Dementia risk can be assessed with simple test

  • 2 Min To Read
  • 10 months ago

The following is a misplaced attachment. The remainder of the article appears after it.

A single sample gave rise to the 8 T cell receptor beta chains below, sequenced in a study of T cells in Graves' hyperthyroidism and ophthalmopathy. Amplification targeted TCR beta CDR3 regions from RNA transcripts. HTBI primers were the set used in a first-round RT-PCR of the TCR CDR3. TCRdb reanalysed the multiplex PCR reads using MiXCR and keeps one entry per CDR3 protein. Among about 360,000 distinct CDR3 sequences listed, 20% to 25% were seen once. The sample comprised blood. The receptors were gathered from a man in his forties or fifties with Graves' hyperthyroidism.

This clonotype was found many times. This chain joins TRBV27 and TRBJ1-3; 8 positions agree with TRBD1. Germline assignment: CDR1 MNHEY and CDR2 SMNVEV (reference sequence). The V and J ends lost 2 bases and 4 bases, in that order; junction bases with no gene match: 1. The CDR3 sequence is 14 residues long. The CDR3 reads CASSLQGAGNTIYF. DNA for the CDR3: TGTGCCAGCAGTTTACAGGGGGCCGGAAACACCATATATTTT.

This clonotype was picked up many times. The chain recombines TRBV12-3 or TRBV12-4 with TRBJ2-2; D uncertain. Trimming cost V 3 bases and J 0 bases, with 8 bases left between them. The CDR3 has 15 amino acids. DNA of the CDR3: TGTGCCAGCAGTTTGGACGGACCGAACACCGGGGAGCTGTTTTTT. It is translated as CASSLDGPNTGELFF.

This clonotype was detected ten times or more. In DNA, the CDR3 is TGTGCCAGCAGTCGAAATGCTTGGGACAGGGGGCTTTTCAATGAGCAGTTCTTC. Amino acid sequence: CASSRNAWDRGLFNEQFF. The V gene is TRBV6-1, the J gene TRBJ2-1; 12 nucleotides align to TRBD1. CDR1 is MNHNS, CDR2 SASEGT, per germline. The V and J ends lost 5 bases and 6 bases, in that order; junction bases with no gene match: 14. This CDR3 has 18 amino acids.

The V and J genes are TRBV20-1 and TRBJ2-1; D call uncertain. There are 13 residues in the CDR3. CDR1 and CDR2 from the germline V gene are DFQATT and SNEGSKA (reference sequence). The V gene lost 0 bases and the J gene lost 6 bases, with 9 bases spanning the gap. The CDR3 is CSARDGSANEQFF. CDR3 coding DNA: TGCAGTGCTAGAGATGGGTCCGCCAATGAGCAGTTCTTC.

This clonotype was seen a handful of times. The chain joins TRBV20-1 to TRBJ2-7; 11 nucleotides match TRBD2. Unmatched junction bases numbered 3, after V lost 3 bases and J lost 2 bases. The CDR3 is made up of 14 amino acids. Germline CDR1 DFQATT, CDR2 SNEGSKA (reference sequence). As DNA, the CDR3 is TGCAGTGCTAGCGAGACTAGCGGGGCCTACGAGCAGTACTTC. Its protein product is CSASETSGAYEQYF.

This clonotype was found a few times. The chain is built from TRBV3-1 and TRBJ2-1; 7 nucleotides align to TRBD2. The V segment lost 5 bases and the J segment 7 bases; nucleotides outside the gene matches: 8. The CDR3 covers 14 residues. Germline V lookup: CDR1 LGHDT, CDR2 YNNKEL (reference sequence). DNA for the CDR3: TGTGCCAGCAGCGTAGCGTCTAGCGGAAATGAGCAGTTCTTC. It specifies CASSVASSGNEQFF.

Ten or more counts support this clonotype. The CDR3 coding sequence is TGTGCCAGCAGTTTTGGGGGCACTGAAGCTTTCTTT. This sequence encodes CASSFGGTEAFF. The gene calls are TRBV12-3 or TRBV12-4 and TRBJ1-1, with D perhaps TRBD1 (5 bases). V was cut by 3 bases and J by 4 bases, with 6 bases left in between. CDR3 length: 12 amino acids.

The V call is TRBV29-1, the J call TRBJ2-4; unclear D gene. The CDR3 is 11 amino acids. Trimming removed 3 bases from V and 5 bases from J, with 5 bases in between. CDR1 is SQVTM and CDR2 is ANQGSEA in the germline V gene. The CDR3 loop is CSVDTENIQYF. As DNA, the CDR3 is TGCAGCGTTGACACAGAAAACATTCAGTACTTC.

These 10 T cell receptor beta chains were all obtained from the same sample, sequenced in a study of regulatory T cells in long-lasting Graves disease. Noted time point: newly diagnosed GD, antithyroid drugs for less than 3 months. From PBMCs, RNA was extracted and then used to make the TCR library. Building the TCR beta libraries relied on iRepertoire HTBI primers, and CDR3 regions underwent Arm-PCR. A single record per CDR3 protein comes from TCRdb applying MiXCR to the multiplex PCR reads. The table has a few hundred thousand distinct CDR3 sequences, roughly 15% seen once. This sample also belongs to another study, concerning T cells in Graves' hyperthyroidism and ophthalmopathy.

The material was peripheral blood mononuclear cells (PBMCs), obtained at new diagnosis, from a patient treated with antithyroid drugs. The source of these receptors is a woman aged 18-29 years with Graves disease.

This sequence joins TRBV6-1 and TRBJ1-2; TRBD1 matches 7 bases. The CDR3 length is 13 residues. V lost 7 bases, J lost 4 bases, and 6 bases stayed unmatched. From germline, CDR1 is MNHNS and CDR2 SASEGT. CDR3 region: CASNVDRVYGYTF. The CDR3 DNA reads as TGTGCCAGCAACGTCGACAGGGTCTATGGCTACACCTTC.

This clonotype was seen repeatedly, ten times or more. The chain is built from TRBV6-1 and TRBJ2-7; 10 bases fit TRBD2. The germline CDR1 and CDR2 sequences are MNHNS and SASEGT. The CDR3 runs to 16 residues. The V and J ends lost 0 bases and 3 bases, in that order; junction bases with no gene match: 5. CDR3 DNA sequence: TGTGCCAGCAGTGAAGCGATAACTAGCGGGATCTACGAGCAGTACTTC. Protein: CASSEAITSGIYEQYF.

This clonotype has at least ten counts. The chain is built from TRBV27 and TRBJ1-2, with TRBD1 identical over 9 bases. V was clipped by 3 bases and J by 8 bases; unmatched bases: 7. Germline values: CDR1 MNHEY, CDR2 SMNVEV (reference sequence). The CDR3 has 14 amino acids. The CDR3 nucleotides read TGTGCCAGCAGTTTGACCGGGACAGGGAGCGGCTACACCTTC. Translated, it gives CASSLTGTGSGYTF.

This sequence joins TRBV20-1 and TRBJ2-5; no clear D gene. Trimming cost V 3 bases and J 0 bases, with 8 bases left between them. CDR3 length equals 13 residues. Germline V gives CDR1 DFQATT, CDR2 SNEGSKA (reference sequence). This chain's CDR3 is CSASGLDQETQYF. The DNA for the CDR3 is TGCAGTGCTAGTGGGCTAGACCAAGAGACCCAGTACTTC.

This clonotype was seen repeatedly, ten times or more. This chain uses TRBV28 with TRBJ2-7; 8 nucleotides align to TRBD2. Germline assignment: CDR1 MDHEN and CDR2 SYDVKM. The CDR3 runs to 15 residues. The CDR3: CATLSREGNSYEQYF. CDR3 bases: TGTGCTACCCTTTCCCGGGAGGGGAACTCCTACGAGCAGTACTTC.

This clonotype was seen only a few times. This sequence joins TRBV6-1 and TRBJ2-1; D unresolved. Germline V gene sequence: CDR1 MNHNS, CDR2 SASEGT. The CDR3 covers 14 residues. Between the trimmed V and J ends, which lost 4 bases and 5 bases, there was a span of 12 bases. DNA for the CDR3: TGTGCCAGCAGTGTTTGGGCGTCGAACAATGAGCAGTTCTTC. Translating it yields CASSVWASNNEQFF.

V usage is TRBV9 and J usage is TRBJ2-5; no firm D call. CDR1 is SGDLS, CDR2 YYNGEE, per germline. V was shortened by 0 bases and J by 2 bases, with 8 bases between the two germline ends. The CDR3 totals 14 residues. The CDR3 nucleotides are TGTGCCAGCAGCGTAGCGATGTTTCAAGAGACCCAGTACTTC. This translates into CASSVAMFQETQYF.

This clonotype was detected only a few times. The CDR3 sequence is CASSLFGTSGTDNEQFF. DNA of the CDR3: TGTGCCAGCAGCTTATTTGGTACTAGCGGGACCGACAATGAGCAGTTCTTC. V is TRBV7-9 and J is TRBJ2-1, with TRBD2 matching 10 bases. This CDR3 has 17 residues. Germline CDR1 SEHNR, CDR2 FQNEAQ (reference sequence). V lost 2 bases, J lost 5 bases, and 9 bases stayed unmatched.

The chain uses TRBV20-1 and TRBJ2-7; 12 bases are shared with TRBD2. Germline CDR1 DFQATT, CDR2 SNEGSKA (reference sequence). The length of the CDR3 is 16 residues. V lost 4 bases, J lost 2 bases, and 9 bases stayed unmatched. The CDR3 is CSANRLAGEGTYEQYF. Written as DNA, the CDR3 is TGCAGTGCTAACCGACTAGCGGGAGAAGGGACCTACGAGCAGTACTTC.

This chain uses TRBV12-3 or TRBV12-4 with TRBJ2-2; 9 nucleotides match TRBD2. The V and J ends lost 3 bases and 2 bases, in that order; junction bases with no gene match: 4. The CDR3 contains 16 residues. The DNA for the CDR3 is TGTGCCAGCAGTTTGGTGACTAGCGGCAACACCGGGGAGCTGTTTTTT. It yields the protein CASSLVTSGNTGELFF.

Researchers have developed a test called Stages of Objective Memory Impairment (SOMI), which can identify dementia risk in older adults years before symptoms of memory loss or thinking impairment appear. The test involves showing patients a series of images and asking them to recall what they have seen. Participants are then ranked according to five stages of risk, with Stage 0 indicating no memory issues and low future dementia risk, and Stage 4 representing the least reliable memory and the highest degree of future dementia risk. A new study shows that those classified as either Stage 3 or 4 face three times greater risk for dementia than those classified as Stage 0. SOMI can identify cognitively normal individuals who are at high risk for clinical progression to dementia. Testing of this kind could help identify ways to mitigate risk and assist research efforts that seek to develop new treatments that might slow down or prevent mental impairment. The study involved 969 men and women between the ages of 40 and 100, with an average age of 69. Over the ensuing decade, 234 of the participants developed some degree of thinking impairment. The study findings were published online April 19 in the journal Neurology. While the SOMI test differentiates itself from other tests by its ability to detect subtle memory deficits that often accompany the very early stages of Alzheimer's disease, early detection requires a comprehensive evaluation that involves not only memory screenings but also neurological and imaging tests. The study focused primarily on white and well-educated individuals, making it hard to generalize the findings to a more diverse group of patients.


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